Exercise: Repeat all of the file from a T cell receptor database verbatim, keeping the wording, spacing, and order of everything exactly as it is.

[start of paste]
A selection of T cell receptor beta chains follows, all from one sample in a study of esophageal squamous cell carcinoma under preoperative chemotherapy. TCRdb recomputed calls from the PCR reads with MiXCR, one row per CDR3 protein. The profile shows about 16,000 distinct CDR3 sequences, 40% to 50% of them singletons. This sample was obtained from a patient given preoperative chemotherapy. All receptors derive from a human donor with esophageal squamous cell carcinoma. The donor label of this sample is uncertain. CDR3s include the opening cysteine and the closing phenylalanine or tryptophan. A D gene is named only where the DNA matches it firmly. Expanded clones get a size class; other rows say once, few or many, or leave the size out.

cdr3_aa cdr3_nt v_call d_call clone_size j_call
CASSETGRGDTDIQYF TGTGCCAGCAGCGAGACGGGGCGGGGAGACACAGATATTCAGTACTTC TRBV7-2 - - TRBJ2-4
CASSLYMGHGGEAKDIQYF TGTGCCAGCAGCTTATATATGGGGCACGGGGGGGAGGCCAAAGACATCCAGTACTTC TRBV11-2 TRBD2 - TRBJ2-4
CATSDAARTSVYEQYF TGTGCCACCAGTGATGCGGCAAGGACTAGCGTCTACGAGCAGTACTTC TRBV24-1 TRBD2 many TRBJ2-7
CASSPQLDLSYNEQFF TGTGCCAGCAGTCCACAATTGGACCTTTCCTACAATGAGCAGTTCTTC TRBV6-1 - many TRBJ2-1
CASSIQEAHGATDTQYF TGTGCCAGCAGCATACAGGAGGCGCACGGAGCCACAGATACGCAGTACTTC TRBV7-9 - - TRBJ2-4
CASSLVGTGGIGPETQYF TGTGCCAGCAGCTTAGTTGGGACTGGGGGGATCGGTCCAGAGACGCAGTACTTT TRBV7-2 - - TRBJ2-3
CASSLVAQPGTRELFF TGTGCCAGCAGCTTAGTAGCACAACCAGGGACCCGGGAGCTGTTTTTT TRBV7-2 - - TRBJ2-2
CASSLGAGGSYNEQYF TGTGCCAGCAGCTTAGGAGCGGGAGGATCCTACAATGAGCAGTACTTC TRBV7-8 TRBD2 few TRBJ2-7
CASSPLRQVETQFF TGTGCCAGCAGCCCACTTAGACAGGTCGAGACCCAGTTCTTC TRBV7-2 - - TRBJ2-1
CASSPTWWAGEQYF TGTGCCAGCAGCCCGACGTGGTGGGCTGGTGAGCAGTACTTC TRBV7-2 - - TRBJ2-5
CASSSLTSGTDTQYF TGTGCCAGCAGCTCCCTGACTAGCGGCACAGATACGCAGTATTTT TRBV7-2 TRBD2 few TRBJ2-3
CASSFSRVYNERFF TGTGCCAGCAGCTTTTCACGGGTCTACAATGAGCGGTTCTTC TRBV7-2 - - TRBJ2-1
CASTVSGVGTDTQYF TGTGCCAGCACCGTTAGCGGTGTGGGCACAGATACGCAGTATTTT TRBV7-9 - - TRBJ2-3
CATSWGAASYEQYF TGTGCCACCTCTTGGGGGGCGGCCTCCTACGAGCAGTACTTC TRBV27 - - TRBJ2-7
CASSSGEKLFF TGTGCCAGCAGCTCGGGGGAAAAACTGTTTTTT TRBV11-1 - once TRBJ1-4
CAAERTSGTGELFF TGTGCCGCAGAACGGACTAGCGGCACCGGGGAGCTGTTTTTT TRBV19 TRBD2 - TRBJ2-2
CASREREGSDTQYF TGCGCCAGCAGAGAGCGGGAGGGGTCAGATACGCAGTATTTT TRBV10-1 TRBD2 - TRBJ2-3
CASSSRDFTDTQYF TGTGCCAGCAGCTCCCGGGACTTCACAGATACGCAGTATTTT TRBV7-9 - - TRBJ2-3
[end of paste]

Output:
A selection of T cell receptor beta chains follows, all from one sample in a study of esophageal squamous cell carcinoma under preoperative chemotherapy. TCRdb recomputed calls from the PCR reads with MiXCR, one row per CDR3 protein. The profile shows about 16,000 distinct CDR3 sequences, 40% to 50% of them singletons. This sample was obtained from a patient given preoperative chemotherapy. All receptors derive from a human donor with esophageal squamous cell carcinoma. The donor label of this sample is uncertain. CDR3s include the opening cysteine and the closing phenylalanine or tryptophan. A D gene is named only where the DNA matches it firmly. Expanded clones get a size class; other rows say once, few or many, or leave the size out.

cdr3_aa cdr3_nt v_call d_call clone_size j_call
CASSETGRGDTDIQYF TGTGCCAGCAGCGAGACGGGGCGGGGAGACACAGATATTCAGTACTTC TRBV7-2 - - TRBJ2-4
CASSLYMGHGGEAKDIQYF TGTGCCAGCAGCTTATATATGGGGCACGGGGGGGAGGCCAAAGACATCCAGTACTTC TRBV11-2 TRBD2 - TRBJ2-4
CATSDAARTSVYEQYF TGTGCCACCAGTGATGCGGCAAGGACTAGCGTCTACGAGCAGTACTTC TRBV24-1 TRBD2 many TRBJ2-7
CASSPQLDLSYNEQFF TGTGCCAGCAGTCCACAATTGGACCTTTCCTACAATGAGCAGTTCTTC TRBV6-1 - many TRBJ2-1
CASSIQEAHGATDTQYF TGTGCCAGCAGCATACAGGAGGCGCACGGAGCCACAGATACGCAGTACTTC TRBV7-9 - - TRBJ2-4
CASSLVGTGGIGPETQYF TGTGCCAGCAGCTTAGTTGGGACTGGGGGGATCGGTCCAGAGACGCAGTACTTT TRBV7-2 - - TRBJ2-3
CASSLVAQPGTRELFF TGTGCCAGCAGCTTAGTAGCACAACCAGGGACCCGGGAGCTGTTTTTT TRBV7-2 - - TRBJ2-2
CASSLGAGGSYNEQYF TGTGCCAGCAGCTTAGGAGCGGGAGGATCCTACAATGAGCAGTACTTC TRBV7-8 TRBD2 few TRBJ2-7
CASSPLRQVETQFF TGTGCCAGCAGCCCACTTAGACAGGTCGAGACCCAGTTCTTC TRBV7-2 - - TRBJ2-1
CASSPTWWAGEQYF TGTGCCAGCAGCCCGACGTGGTGGGCTGGTGAGCAGTACTTC TRBV7-2 - - TRBJ2-5
CASSSLTSGTDTQYF TGTGCCAGCAGCTCCCTGACTAGCGGCACAGATACGCAGTATTTT TRBV7-2 TRBD2 few TRBJ2-3
CASSFSRVYNERFF TGTGCCAGCAGCTTTTCACGGGTCTACAATGAGCGGTTCTTC TRBV7-2 - - TRBJ2-1
CASTVSGVGTDTQYF TGTGCCAGCACCGTTAGCGGTGTGGGCACAGATACGCAGTATTTT TRBV7-9 - - TRBJ2-3
CATSWGAASYEQYF TGTGCCACCTCTTGGGGGGCGGCCTCCTACGAGCAGTACTTC TRBV27 - - TRBJ2-7
CASSSGEKLFF TGTGCCAGCAGCTCGGGGGAAAAACTGTTTTTT TRBV11-1 - once TRBJ1-4
CAAERTSGTGELFF TGTGCCGCAGAACGGACTAGCGGCACCGGGGAGCTGTTTTTT TRBV19 TRBD2 - TRBJ2-2
CASREREGSDTQYF TGCGCCAGCAGAGAGCGGGAGGGGTCAGATACGCAGTATTTT TRBV10-1 TRBD2 - TRBJ2-3
CASSSRDFTDTQYF TGTGCCAGCAGCTCCCGGGACTTCACAGATACGCAGTATTTT TRBV7-9 - - TRBJ2-3